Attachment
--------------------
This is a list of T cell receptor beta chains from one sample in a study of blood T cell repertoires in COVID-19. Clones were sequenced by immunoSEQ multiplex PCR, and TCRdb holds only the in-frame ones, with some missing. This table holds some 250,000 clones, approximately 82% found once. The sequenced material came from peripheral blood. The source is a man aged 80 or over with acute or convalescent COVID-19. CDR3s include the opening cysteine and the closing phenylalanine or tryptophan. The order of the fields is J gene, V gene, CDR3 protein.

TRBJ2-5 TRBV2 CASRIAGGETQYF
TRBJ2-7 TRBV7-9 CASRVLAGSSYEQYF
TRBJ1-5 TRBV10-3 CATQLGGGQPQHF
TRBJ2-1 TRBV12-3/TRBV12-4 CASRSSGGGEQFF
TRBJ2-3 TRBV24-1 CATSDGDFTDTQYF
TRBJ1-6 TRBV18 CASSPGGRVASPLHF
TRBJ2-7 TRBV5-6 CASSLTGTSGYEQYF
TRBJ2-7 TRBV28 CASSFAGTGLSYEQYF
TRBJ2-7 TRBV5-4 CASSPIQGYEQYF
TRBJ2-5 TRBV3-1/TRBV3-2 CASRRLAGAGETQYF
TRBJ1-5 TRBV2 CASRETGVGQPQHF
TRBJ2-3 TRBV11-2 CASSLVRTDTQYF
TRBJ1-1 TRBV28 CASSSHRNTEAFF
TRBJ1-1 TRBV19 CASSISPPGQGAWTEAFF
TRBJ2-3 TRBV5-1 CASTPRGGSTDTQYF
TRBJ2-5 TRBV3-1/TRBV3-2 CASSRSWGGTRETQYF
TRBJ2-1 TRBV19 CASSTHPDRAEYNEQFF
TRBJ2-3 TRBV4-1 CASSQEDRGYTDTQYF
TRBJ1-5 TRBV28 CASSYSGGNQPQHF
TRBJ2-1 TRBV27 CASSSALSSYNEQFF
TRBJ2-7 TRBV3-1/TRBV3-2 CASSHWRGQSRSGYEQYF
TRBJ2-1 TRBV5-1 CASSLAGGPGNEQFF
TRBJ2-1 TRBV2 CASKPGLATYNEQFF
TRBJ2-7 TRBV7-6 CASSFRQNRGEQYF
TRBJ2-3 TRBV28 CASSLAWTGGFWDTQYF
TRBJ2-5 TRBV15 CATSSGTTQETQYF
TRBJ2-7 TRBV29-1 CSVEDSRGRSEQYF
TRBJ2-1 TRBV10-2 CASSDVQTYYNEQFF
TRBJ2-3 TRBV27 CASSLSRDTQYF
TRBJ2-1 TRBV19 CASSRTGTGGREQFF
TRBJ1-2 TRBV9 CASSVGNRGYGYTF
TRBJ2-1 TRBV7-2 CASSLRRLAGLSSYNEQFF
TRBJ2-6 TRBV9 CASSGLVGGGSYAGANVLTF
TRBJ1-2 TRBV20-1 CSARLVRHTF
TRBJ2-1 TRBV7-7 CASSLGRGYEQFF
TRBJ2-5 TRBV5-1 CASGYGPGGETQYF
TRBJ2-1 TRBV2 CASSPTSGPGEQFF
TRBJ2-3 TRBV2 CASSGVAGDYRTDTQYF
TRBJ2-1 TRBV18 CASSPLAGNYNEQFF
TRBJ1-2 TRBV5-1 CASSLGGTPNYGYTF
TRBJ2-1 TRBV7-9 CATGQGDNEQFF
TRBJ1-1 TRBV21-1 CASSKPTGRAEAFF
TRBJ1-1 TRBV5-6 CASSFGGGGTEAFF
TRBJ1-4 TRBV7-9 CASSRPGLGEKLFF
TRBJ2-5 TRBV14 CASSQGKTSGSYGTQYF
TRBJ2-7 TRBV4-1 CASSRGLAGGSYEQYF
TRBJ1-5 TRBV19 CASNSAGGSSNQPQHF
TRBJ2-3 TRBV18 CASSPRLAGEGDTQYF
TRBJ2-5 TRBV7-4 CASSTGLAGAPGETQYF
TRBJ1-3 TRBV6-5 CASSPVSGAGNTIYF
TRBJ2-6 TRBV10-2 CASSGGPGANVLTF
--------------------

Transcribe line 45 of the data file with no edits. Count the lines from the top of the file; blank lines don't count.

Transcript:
TRBJ1-4 TRBV7-9 CASSRPGLGEKLFF